COP21 signing ceremony: 100 corporations call for clear policies and swift actions
IKEA, Starbucks and Unilever are among more than 100 global companies that have expressed support for the Paris climate change agreement to be enshrined into national law as a matter of urgency, on the eve of the official COP21 signing ceremony in New York.
The collection of 110 businesses and organisations, brought together by sustainability organization Ceres and green NGO WWF, have released a statement highlighting the numerous benefits of investment in the global carbon economy such as clarity for economic decision-makers and a boost in confidence for investors worldwide.
In the build-up to the signing ceromony at UN headquarters tomorrow, the signatories pledged to do their part to “realise [the Paris Climate Agreement’s] vision of a global economy that limits global temperature rise to well below two degrees Celsius.”
The statement reads: “Implementing the Paris Agreement will enable and encourage businesses and investors to turn the billions of dollars in low-carbon investments we have seen so far into the trillions the world needs to bring clean energy and prosperity to all. We join leaders around the world as we welcome the Paris Agreement and leverage this historic economic opportunity to tackle climate change through a just transition to a clean-energy economy.”
IKEA chief sustainability officer Steve Howard – one of the signatories – said: “The Paris Agreement represents a turning point for business. It is the beginning of the long-term framework needed for business to transform their operations and invest in low carbon products and services for the future.
“Now it is time to translate this framework into clear policies and actions. At IKEA, we are committed to do our part. We will continue to invest in renewable energy and to transform our business. By 2020 we will produce as much renewable energy as the energy we consume in our own operations.”
This statement comes just before 150 world leaders are expected to ratify the historic Paris COP21 deal agreed last December which included a “legally-binding” agreement to keep global warming “well below 2C”.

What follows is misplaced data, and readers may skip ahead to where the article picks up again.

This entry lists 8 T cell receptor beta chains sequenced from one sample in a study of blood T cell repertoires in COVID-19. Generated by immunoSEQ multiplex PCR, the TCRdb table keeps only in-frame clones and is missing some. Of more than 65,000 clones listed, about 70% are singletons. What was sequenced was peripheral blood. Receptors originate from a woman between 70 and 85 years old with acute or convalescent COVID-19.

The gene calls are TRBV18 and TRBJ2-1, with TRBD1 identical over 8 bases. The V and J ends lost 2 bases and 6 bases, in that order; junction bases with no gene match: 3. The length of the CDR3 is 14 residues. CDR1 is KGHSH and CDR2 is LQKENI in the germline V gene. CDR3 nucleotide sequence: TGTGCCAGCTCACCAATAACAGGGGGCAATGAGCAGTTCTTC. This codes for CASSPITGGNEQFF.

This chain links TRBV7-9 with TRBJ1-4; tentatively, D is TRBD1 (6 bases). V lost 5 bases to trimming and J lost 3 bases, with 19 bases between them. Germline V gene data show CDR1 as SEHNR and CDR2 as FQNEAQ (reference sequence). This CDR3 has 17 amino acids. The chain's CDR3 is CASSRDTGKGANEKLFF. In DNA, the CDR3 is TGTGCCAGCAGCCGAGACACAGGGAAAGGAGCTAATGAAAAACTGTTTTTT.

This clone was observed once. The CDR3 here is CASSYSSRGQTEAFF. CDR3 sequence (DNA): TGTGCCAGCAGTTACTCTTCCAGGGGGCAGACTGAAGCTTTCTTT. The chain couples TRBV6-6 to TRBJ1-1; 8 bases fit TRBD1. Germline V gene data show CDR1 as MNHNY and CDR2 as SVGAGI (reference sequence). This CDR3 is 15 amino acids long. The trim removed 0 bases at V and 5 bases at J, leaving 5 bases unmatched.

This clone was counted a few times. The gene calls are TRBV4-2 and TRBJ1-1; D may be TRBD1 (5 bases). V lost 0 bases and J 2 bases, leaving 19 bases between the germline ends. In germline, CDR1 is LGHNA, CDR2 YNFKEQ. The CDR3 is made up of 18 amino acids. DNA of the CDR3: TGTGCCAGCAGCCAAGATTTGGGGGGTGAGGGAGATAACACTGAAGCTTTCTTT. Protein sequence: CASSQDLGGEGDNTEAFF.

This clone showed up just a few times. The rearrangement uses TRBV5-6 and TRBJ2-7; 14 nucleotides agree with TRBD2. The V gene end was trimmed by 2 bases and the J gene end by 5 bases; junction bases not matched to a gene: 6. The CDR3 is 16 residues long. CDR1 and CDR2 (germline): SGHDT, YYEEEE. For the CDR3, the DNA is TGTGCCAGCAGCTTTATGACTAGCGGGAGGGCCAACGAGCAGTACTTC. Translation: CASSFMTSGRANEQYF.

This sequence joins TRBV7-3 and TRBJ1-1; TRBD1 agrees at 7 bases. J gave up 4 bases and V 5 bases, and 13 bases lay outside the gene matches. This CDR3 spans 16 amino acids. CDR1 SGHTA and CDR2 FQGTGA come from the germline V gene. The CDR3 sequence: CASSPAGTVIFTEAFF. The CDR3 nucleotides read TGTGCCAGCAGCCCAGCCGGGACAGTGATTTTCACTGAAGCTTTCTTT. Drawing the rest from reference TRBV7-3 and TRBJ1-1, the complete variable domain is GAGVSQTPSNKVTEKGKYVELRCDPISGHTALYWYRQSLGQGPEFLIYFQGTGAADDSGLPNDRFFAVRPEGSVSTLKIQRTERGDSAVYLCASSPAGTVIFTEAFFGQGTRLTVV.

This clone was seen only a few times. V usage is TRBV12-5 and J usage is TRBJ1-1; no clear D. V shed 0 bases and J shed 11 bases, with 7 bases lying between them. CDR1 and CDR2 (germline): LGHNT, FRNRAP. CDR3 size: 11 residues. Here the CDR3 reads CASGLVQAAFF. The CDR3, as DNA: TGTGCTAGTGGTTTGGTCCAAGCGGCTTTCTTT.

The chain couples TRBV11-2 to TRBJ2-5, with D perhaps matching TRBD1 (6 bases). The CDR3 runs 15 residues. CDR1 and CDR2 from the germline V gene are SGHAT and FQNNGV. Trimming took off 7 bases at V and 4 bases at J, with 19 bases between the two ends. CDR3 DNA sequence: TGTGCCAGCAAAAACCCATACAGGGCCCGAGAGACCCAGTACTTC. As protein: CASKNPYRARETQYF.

With America being one of the world’s largest carbon emitters, the business coalition has also underlined the need for swift action on the Environmental Protection Agency’s Clean Power Plan which would reduce carbon pollution from electric power plants in the US by 30% by 2030
The call from the world’s leading companies governments to quickly sign and act upon the Paris Agreement was repeated earlier this week with a “rallying cry” by a number of global investor groups supporting an early entry into force of the deal as early as next year. Six leading sustainable investment groups – collectively representing over $24tr of assets – published a letter to leaders of the world’s largest economies, saying that big investor groups are willing to support countries with their domestic efforts to cut emissions and introduce ambitious climate policies.
Letter signatory CDP chief executive Paul Simpson said: “This rallying cry shows an unequivocal business and financial imperative for governments to take concrete action from the momentous political will represented by the Paris Agreement.
“Those countries who are major emitters are also some of those with most to gain from prompt action to curb the threat of climate change because of the massive impacts it could have, not just on agricultural systems, transport or energy infrastructure but on bottom lines. CDP’s investor research shows clearly that the best prepared investors and companies will be the ones to gain competitive advantage.”
Faith leaders have also called for urgency when it comes to ratifying the Agreement, completing a triumvirate of communities urging ambitious climate action in the space of a week. The ‘Interfaith Climate Change Statement to World Leaders’, produced by eminent religious leaders and groups, outlines six key points for national governments to consider including calls for global fossil fuel divestment, reinvestment in renewables and low carbon solutions and emissions to peak by 2020.
That statement reads: “We are united in our support for the full and ambitious implementation of the Paris Agreement and of all other decisions adopted at COP 21. To achieve the 1.5C goal, governments must accelerate climate action before 2020 and also greatly increase the level of ambition of the future Nationally-Determined Contributions (NDCs), rapidly converting them into national policies, law and programmes.
“These commitments must be defined by increasing ambition outlined in national road-maps on how to transform our societies and economies by 2050 and clearly integrated into national development plans.”
To enter into force, the Paris Agreement must be ratified by at least 55 countries – representing 55% of global emissions. US president Obama and China’s President Xi – representing countries worth 38% of emissions – have already announced their participation at the event, which officially opens a signing period that ends on April 21, 2017 .
Stay tuned for edie on Friday (22 April) for a live blog on the Paris signing ceremony, with updates being provided throughout the day.
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